I want to forewarn VIC members that this is probably one of the least sexy writeups I have done for VIC. It doesn't offer huge gain potential as some of my past writeups have- so if that's what you're looking for, I advise you to stop reading now. But if I can interest in you in a very cheap stock with solid upside potential and likely limited downside risk, then read on....
Ensco is the world's second-largest offshore driller, with 70 rigs and six more expected to be delivered to the company by the end of next year. The company has rigs in numerous locations all around the world, including among others the North Sea, Gulf of Mexico, Africa, and Brazil.
ESV is a very cheap stock, as the chart below makes plain.
So ESV trades at just 8.63 times 2013 estimates. That is obviously an extremely low multiple, both vs the broad market and relative to its closest peers (included in the chart above). It's so cheap in fact that one might assume that ESV was a boring company with very little in the way of growth prospects. However, this is not at all the case as the company's 2014 earnings estimates currently stand at $7.83, representing projected year-over-year growth of about 16%. ESV trades at just 7.42 times next year's earnings, which puts its PEG ratio at a minuscule .46.
The fact that ESV has managed to achieve such robust profitability even while ngas prices have plumbed multi-decade lows is very impressive in my view. To the extent that one agrees with the bullish ngas thesis set forth by VIC member Utah1009 on March 14, ESV should be extremely appealing, because a strong rebound in ngas prices is not at all baked into ESV's bargain basement valuation. ESV serves as a reasonable option play on a strong ngas rebound, while likely presenting little downside risk if it doesn't occur.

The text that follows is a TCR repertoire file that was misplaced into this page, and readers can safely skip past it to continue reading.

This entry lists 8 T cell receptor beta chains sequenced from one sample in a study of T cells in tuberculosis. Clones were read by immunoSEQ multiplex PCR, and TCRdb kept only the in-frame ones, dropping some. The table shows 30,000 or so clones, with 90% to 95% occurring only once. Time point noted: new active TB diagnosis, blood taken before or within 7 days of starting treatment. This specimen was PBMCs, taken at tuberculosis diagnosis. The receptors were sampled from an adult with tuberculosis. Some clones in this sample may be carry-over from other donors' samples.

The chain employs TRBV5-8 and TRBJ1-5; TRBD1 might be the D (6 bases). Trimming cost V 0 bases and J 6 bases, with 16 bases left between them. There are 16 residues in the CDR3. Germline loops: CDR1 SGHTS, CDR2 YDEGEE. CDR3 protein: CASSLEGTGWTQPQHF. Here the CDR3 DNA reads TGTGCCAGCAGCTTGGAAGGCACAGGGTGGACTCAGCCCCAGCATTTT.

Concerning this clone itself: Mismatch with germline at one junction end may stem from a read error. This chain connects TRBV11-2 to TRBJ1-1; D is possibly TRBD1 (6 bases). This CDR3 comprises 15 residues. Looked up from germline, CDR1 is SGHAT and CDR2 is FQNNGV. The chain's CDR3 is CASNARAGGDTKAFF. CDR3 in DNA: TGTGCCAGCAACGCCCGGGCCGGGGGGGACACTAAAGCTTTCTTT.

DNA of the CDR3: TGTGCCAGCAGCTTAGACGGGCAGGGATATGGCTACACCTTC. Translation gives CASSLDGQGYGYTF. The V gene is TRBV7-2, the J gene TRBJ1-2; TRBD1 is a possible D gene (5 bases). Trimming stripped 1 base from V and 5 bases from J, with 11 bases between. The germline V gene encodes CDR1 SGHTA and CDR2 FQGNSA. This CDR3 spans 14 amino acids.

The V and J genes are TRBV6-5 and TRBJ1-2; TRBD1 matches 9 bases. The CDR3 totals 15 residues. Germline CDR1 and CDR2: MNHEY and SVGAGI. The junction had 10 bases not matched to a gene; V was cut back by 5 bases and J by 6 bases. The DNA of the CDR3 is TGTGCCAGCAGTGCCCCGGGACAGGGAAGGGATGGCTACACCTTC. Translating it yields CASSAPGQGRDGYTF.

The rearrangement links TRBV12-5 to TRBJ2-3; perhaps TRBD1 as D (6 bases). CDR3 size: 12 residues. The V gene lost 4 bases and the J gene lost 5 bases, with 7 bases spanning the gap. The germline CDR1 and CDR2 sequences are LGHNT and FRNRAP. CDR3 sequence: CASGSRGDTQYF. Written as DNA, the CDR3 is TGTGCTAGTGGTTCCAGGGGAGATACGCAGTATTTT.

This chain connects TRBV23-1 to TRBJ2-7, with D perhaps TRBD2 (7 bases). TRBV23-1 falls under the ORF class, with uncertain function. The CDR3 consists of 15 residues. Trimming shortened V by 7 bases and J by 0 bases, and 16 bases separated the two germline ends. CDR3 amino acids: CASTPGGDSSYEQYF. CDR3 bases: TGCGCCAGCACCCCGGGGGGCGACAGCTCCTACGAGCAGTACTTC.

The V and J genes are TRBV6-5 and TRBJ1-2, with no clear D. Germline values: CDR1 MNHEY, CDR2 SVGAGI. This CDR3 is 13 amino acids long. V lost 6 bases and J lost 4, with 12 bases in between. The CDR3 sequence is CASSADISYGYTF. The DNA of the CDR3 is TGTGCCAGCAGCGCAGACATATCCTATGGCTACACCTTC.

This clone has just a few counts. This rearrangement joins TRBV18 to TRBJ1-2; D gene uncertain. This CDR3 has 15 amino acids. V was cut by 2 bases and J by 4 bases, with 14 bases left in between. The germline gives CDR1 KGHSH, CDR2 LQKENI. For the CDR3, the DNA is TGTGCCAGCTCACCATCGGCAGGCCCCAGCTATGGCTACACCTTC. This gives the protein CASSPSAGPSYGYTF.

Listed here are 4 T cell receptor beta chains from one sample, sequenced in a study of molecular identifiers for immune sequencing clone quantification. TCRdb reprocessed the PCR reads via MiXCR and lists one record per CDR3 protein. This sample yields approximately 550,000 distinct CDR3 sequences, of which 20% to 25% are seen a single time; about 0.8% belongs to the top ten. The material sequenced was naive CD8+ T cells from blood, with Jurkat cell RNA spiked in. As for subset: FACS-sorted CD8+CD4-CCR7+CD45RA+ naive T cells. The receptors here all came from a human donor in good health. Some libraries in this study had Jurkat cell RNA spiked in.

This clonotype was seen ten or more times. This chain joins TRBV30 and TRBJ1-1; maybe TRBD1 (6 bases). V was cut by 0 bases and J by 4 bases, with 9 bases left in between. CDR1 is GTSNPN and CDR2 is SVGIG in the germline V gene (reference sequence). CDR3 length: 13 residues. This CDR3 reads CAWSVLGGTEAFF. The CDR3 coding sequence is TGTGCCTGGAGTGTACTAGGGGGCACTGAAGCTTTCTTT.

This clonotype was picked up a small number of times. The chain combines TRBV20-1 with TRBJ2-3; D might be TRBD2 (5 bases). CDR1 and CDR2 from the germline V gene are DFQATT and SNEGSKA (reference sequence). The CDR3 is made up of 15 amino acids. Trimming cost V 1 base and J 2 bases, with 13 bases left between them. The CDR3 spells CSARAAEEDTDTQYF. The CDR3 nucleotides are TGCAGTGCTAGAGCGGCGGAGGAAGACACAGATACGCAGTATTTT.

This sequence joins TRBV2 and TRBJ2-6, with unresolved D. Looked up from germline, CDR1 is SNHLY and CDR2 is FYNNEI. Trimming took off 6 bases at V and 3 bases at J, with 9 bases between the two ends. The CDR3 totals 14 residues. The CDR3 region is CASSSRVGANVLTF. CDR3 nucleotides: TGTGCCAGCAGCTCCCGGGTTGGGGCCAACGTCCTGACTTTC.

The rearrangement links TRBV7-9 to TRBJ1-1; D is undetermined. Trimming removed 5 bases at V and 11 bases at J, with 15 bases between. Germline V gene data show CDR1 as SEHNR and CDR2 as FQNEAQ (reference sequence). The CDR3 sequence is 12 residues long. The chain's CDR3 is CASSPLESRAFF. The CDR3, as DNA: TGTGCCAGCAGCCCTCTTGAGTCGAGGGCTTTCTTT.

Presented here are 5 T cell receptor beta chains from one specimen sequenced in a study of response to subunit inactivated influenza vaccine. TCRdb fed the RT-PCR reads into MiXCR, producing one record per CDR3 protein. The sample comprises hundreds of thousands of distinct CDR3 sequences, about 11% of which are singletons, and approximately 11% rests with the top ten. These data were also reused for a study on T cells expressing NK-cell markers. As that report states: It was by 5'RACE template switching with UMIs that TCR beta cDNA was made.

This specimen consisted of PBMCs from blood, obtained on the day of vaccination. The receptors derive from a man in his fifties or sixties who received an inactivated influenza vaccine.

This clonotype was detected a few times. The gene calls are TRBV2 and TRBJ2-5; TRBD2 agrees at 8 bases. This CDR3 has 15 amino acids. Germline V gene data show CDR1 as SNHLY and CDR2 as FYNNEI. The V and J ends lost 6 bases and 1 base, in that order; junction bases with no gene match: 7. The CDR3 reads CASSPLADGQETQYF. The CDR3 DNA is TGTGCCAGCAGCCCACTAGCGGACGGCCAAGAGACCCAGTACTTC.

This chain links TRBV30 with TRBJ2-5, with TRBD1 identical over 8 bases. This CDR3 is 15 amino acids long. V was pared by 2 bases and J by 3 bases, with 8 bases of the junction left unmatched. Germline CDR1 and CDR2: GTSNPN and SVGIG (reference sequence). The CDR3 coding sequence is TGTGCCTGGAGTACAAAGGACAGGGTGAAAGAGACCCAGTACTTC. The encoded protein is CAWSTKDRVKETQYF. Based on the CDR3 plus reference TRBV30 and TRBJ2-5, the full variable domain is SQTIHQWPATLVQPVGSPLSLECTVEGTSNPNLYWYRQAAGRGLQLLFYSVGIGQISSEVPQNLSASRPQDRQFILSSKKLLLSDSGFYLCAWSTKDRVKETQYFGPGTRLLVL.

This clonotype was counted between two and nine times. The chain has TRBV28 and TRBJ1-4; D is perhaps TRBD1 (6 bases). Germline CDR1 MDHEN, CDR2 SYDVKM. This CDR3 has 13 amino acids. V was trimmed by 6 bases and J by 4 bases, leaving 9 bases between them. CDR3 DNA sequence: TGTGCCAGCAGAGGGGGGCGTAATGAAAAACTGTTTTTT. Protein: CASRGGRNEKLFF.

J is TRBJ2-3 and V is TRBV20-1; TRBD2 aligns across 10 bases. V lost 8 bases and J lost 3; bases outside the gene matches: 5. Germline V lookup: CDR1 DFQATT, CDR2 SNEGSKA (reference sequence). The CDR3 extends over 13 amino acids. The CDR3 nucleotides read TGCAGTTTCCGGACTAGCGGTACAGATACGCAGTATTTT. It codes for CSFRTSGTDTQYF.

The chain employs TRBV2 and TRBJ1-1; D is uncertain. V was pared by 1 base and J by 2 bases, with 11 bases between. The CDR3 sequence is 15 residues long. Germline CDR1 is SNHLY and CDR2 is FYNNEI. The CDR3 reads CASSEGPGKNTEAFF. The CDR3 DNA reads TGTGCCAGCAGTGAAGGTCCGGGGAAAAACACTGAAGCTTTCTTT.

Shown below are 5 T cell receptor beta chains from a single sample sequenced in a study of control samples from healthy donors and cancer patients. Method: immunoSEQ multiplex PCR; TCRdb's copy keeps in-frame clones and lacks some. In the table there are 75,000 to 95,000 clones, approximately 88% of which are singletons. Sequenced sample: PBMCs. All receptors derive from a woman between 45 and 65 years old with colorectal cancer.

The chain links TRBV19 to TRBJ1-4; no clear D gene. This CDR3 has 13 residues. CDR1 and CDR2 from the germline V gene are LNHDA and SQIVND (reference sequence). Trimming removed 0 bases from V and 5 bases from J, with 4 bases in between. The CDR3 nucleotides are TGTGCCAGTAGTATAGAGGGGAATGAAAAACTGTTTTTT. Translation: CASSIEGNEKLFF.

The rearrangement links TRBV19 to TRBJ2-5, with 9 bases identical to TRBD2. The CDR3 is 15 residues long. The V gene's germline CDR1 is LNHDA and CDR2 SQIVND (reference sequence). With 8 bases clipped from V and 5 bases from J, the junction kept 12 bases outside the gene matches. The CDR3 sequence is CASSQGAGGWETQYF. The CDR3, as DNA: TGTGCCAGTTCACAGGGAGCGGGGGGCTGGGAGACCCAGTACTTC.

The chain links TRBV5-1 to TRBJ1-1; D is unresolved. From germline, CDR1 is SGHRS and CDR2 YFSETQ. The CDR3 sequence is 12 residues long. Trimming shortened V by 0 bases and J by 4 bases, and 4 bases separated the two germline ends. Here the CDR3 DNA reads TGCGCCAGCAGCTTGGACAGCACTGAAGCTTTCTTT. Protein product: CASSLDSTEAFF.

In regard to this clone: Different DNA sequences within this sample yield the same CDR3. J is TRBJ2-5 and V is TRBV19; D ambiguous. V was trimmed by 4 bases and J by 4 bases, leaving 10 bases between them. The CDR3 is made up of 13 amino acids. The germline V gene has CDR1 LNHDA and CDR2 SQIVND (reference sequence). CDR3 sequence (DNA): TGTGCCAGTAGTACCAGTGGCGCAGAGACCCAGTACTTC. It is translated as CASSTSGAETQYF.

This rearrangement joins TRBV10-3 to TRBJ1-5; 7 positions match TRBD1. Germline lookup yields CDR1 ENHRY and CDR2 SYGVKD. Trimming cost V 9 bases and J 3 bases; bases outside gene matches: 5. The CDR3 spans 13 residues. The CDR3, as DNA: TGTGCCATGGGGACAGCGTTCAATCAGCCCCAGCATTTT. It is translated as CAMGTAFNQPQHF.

ESV's balance sheet is pristine, as it has a leverage ratio of only about 28%. This compares very favorably with the company's peers (RIG is at 48%, for example).
Yet another plus for ESV is its 2.4% dividend yield.
Ensco had negative free cash flow for several years while it was building up its offshore drilling fleet. This year, however, ESV stands to benefit greatly from those investments, as free cash flow is expected to catapult into the $1.1 billion range (which would constitute the sector's strongest free cash flow yield). ESV now finds itself in the enviable position of being able to easily fund its dividend from free cash flow. Indeed, ESV will likely be able to increase its dividend significantly over time (Jeffries analyst Brad Handler has said that he expects the company to increase it's dividend yield to around 5% in the next four years).
ESV also now boasts the youngest fleet in the sector, with an average rig age of just 3 years (by way of comparison, the average fleet age for RIG, NE and DO is 9, 11 and 22 years, respectively). This gives ESV's fleet a significant advantage in terms of technological sophistication and safety features, which partly explains the company's impressive $11 billion order backlog.
The deepwater drilling market is generally viewed as a relative sweet spot within the overall oil services sector, and ESV's management indicated in their last conference call that they are confident that this will remain the case for the foreseeable future, saying that they have a "a very bullish outlook" on the sector, in part because roughly 45% of all jackup rigs are more than 30 years old and facing retirement.
The company's management team is generally well regarded, as evidenced by ESV ranking #1 in the total customer satisfaction poll conducted for EnergyPoint for each of the last three years. Another indicator of ESV's strong management is the company's emphasis on safety, which has resulted in an extremely favorable safety record. This is no small advantage for a deepwater driller, as anyone invested in RIG prior to the BP disaster can attest.
I do not hold a position of employment, directorship, or consultancy with the issuer. I and/or others I advise hold a material investment in the issuer's securities.
Value is its own catalyst.
The company increases its dividend yield significantly over time